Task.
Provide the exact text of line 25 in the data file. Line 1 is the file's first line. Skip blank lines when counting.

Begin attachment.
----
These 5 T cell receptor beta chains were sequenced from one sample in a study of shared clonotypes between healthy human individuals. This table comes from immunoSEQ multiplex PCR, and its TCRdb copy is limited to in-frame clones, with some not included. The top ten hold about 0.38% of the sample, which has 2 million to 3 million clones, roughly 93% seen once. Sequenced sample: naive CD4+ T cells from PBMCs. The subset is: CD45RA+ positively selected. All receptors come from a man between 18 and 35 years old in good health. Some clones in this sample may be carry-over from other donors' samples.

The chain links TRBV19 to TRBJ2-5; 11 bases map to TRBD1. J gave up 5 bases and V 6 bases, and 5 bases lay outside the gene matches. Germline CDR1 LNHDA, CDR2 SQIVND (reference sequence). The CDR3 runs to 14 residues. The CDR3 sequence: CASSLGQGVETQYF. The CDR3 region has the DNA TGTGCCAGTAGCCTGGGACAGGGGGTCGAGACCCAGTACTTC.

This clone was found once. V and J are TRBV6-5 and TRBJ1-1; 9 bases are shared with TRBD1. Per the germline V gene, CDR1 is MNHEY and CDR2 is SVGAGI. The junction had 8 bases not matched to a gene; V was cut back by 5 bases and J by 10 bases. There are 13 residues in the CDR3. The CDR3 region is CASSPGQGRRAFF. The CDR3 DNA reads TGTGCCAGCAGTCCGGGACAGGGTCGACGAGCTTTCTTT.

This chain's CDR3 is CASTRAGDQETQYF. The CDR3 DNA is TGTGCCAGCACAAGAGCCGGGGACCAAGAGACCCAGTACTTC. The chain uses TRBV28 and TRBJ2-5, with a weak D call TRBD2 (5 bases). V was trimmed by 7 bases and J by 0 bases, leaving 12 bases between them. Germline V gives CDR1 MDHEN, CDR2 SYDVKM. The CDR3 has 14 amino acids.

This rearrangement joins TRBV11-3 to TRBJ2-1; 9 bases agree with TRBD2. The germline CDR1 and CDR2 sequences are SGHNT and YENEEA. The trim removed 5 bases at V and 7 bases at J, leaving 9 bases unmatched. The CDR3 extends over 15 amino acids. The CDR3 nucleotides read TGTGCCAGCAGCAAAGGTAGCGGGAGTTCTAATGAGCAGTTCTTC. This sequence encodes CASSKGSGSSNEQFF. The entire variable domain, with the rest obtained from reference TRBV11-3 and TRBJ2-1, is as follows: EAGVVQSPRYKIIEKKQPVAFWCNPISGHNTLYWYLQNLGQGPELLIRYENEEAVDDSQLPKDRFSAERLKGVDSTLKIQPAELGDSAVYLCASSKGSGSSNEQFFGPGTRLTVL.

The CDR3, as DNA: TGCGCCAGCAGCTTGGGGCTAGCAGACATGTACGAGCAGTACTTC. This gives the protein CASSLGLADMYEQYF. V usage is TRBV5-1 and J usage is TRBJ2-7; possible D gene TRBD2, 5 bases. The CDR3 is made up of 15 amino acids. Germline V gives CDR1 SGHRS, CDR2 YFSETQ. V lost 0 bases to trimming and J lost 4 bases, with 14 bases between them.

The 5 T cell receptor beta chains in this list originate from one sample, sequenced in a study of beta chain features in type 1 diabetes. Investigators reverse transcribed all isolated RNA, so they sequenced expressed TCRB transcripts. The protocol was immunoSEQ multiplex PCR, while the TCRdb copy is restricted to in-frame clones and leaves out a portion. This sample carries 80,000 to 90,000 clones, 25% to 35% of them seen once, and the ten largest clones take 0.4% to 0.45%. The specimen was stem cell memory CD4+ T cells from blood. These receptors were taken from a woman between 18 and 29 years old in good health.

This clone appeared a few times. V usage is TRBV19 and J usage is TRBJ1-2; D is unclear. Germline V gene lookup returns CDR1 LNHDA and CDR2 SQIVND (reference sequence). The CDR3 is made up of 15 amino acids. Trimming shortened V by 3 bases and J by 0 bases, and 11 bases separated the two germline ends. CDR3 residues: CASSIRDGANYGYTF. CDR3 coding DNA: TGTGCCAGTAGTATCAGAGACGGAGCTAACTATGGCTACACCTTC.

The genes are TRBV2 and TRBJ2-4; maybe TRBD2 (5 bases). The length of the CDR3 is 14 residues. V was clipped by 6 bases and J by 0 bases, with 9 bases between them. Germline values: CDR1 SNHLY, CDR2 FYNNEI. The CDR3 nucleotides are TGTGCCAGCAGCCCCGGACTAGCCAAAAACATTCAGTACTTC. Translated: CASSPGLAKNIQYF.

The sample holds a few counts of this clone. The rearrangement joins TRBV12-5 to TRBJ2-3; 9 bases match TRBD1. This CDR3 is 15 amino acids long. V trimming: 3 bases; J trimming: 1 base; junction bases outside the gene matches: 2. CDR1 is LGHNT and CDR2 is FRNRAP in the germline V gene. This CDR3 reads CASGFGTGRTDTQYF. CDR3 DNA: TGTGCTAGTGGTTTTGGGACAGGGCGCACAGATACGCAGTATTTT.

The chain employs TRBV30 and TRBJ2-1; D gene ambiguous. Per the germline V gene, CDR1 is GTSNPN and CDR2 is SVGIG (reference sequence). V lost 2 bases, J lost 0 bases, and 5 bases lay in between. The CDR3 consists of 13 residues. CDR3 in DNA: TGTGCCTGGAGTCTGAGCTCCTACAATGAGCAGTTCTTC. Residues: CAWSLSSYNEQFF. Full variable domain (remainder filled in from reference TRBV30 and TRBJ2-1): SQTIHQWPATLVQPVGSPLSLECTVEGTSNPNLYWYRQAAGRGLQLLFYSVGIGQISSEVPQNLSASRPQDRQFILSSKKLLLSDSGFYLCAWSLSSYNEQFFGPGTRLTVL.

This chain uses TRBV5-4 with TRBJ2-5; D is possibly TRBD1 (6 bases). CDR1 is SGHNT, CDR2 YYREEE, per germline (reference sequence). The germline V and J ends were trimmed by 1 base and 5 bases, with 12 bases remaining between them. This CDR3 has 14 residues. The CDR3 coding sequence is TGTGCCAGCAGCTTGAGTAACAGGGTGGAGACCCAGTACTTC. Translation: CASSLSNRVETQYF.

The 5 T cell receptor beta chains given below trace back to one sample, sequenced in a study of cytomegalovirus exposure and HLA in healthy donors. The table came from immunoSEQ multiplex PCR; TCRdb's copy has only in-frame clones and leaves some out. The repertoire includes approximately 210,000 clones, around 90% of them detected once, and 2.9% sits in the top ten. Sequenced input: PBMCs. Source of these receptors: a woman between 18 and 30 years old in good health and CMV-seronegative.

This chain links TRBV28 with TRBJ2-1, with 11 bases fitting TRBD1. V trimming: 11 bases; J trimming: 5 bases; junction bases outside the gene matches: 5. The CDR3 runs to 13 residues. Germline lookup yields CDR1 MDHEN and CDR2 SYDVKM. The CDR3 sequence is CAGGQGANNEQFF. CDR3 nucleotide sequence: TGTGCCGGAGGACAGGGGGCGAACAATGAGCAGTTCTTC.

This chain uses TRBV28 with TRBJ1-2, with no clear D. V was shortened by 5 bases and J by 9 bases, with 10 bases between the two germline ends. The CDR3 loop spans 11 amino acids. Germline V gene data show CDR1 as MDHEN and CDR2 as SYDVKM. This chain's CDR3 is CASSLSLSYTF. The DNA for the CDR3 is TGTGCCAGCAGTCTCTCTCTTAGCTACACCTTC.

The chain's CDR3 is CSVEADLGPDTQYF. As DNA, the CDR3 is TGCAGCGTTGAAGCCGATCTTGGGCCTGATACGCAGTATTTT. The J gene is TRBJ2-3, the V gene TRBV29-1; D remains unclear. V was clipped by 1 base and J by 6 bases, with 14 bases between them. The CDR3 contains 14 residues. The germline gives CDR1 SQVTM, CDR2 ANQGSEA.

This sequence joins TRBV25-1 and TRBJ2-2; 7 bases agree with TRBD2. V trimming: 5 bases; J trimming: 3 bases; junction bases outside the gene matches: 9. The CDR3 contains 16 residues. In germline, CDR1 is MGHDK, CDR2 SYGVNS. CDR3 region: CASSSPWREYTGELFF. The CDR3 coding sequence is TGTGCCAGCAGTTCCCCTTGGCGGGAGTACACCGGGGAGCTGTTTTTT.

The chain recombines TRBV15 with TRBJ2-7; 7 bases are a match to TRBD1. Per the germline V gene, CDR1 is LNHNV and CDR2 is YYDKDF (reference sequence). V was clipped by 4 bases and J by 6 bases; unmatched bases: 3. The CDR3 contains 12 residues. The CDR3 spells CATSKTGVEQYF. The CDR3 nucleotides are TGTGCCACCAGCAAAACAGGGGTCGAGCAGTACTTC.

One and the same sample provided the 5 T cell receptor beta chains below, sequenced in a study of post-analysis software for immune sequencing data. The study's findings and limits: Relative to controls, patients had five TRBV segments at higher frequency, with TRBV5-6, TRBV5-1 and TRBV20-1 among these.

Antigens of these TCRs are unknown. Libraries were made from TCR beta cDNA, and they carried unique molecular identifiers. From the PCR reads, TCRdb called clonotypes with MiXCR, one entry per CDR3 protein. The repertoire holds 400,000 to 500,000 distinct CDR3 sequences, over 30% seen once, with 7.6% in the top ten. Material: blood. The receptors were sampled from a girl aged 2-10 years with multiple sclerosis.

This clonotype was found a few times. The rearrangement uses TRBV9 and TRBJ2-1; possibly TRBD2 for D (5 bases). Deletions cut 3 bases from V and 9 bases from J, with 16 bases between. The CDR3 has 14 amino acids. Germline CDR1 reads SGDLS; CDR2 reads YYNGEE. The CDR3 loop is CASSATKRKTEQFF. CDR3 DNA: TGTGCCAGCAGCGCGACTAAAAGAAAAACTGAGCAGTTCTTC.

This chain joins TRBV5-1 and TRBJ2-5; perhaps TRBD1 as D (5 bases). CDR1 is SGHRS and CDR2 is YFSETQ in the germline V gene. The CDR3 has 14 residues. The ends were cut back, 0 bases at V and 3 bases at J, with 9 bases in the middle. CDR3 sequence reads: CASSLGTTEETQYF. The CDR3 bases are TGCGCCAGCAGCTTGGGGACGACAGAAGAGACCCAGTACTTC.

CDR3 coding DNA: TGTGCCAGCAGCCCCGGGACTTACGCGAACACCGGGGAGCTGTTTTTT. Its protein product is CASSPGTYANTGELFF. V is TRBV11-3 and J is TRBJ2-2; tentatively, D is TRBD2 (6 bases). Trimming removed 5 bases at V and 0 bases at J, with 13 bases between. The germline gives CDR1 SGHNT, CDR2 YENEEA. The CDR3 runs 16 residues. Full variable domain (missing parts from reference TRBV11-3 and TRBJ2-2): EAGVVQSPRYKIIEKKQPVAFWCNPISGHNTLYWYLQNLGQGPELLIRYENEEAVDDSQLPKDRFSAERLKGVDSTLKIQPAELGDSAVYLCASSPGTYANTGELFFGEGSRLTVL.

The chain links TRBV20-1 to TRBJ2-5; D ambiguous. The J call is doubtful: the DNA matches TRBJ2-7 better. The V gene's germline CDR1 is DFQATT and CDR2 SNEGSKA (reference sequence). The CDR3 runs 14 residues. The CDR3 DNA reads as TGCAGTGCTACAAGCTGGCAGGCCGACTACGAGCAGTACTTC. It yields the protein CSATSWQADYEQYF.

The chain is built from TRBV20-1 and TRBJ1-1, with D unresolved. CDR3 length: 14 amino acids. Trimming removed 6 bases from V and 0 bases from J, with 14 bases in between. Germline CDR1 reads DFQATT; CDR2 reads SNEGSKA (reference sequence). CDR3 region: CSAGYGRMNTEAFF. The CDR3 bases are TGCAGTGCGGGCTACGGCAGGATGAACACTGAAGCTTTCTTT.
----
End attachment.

The chain is built from TRBV20-1 and TRBJ1-1, with D unresolved. CDR3 length: 14 amino acids. Trimming removed 6 bases from V and 0 bases from J, with 14 bases in between. Germline CDR1 reads DFQATT; CDR2 reads SNEGSKA (reference sequence). CDR3 region: CSAGYGRMNTEAFF. The CDR3 bases are TGCAGTGCGGGCTACGGCAGGATGAACACTGAAGCTTTCTTT.